Moments of joy need a little help to happen. The night’s program was released to the fan network a few days before this show. Aware of the sequence of songs, I found that moment toward the end of the show to weave up to the stage. I had a personal goal to shake the hand of Ignazio. At the Boston concert in 2013, I did this approach to the stage as well and enjoyed shaking hands with Piero at the end of that show. There was a short flight of stairs up to the stage at the Palace, I approached and was not stopped by security. The guys were at a pause in the program and without hesitation, I sat on the wooden staircase. This was a risky move but I did not block or go further to the stage.
The lights dimmed and IL Volo sang the encore, one of their finest recordings, “El Triste”. There is a legend in music history, of George Sand (Amantine-Lucile-Aurore Dupin) routinely laying under the piano when Frederic Chopin was playing and composing. She understood the need to feel the music in her body. In her own words, she helps me understand the complex connection to IL Volo and their musical arts.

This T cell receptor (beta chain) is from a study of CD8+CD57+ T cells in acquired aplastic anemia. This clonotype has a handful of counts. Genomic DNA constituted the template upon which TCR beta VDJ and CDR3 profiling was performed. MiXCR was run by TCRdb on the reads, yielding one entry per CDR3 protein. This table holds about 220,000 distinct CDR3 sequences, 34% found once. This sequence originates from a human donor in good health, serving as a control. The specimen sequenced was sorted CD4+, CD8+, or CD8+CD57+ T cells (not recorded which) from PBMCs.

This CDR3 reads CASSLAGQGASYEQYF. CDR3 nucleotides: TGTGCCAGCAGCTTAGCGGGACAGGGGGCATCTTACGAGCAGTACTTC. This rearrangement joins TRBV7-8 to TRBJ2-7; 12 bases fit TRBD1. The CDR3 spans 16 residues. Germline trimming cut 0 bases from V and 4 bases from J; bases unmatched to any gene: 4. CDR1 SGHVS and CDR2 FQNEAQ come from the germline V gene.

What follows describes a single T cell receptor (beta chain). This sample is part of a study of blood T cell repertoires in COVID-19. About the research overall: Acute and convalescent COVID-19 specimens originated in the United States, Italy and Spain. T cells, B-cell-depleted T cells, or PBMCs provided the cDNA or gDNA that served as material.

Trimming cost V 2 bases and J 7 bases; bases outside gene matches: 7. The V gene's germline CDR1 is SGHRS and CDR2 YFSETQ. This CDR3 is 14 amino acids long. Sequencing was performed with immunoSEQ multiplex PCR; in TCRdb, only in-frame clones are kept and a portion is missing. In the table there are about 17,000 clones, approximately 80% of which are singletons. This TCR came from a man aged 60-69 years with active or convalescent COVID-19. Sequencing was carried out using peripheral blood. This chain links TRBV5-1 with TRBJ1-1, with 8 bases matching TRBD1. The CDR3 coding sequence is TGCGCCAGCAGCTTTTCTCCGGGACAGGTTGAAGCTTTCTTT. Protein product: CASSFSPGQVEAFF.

“Once my heart was captured, reason was shown the door, deliberately and with a sort of frantic joy. I accepted everything, I believed everything, without struggle, without suffering, without regret, without false shame. How can one blush for what one adores?”- George Sand
Here it was, my golden moment to sink into the spell of song that is IL Volo. I was as close to being on stage as a fan could imagine. The beauty of the artists combined with the moonlight, music and song took me out of myself for a few minutes. I was not properly in my body. Every sense was alive and in a special paradise. In the words of Chopin, “I haven’t heard anything so great for a long time”. The setup of the stage was such that at one point, Piero was in front of me and I could glimpse the performance from his perspective. Another fan took the bold move of moving up to my position camera in hand recording as they rolled into “O Sole Mio”. Piero took a good look at both of us to see what we were doing. I caught his eye and was surprised how much there was to read in his expression. He had been in an unusually festive mood all night partially due as he mentioned to Italy advancing on in the World Cup by winning against their opponent a few minutes before show time. Midway through “O Sole Mio”, I was fortunate to shake his hand again but this occasion, I attempted to start a conversation by not letting go of the hand and giving him a squeeze and tug toward me. He tried, but the musical cue took him away. I was struck again by the flash and brightness of his expression.